Katiyo ruled that the voters’ roll is a sensitive document which should not be dished out carelessly. Markham had sued Zec after it refused to give him an electronic copy of the vote register which he wanted to use in scrutinising the trends in the delimitation report which was recently gazetted.

Markham mounted the lawsuit last year after having written to Zec, giving it an ultimatum to release the report within seven days.

 His letter was not responded to, prompting court action. Katiyo ruled that Markham had failed to justify why he needed the document, adding that he could pursue other remedies.

The judge also ruled that it was in the best interests of justice if Zec remains the custodian of the document as it is prone to manipulation if it finds its way into the public.

In his appeal, Markham wanted the court to declare that Zec is obliged to provide him with the voters’ roll in the form requested. He also wanted the court to declare that Zec’s refusal or failure to furnish him with a copy of the national voters’ roll in electronic form is unlawful.

He submitted that the lower court had erred in finding that his application was premature when Zec had refused to provide the voters’ roll in electronic form as per his request and failed to indicate when it was going to do so.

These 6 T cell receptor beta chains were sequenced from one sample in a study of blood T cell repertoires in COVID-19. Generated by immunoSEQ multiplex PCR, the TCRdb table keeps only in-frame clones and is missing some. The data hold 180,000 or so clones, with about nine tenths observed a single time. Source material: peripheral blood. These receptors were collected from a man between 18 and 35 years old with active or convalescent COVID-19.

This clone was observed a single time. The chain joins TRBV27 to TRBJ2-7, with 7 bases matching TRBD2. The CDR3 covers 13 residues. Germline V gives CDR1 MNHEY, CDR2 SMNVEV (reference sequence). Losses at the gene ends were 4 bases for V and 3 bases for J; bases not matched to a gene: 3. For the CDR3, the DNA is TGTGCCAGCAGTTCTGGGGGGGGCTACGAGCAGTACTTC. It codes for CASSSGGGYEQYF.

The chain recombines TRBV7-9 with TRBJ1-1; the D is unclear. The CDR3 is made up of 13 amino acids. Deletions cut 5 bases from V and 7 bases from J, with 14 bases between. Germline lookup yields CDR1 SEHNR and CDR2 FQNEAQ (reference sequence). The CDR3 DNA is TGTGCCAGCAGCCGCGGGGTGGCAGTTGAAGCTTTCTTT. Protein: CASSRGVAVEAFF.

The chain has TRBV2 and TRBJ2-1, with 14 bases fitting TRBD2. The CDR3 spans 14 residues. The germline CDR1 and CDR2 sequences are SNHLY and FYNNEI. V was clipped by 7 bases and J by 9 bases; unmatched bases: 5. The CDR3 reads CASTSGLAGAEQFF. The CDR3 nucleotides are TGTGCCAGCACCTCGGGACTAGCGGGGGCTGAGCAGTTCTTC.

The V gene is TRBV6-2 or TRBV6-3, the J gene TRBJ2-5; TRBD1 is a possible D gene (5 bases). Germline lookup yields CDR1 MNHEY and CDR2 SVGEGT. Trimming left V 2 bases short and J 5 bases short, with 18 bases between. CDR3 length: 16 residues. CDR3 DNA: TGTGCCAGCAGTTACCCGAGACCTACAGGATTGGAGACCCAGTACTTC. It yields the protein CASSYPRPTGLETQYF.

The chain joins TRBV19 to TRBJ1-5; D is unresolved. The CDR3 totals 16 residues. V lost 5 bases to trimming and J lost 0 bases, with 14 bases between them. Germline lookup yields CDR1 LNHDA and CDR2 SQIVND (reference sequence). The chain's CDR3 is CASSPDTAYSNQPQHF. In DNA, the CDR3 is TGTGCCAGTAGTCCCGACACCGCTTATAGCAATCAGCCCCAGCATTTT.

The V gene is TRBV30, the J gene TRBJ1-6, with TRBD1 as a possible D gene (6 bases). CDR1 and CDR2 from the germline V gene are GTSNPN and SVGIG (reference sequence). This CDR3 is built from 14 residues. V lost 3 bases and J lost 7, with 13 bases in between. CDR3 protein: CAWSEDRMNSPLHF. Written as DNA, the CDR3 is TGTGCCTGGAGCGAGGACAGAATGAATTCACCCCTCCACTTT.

“The court a quo grossly misdirected itself in holding that the matter was prematurely before the court, when the respondent had refused to provide the voters’ roll in electronic form as per the appellant’s request and failed to indicate when it was going to do so.

 “The court a quo erred in holding that the appellant had alternative remedies to pursue in order to get the voters’ roll in electronic form when the Electoral Act (Chapter 2:15) provides no such other remedies.

“The court a quo erred in failing to find that the respondent’s failure to provide a time period within which it was going to provide appellant with the voters’ roll in electronic form amounted to a refusal to provide the voters’ roll in violation of section 21 (3) of the Electoral Act Chapter 2:15.

 “The court a quo misinterpreted Section 21 (7) of the Electoral Act [Chapter 2:15] to be applicable, so as to allow respondent to indefinitely withhold the provision, to the appellant, of the voters’ roll in electronic form,” reads part of his appeal.

Markham said the High Court also erred in considering the irrelevant evidence of Team Pachedu. He argued that the refusal by Zec to give him the roll was in contravention of the Electoral Act.

Markham said the electoral commission has an obligation to release the voters’ roll, adding it is his right not only as a legislator but also as a voter to have access to the roll. In his founding affidavit, Markham told the court that he had received an electronic copy of the voters’ roll prepared by the commission before the by-elections that took place in March 2022.

When he analysed the copy, he realised that there were several anomalies, prompting him to write to Zec drawing its attention to the problem.

The commission had then advised him that it was in the process of formatting the system and producing an updated version.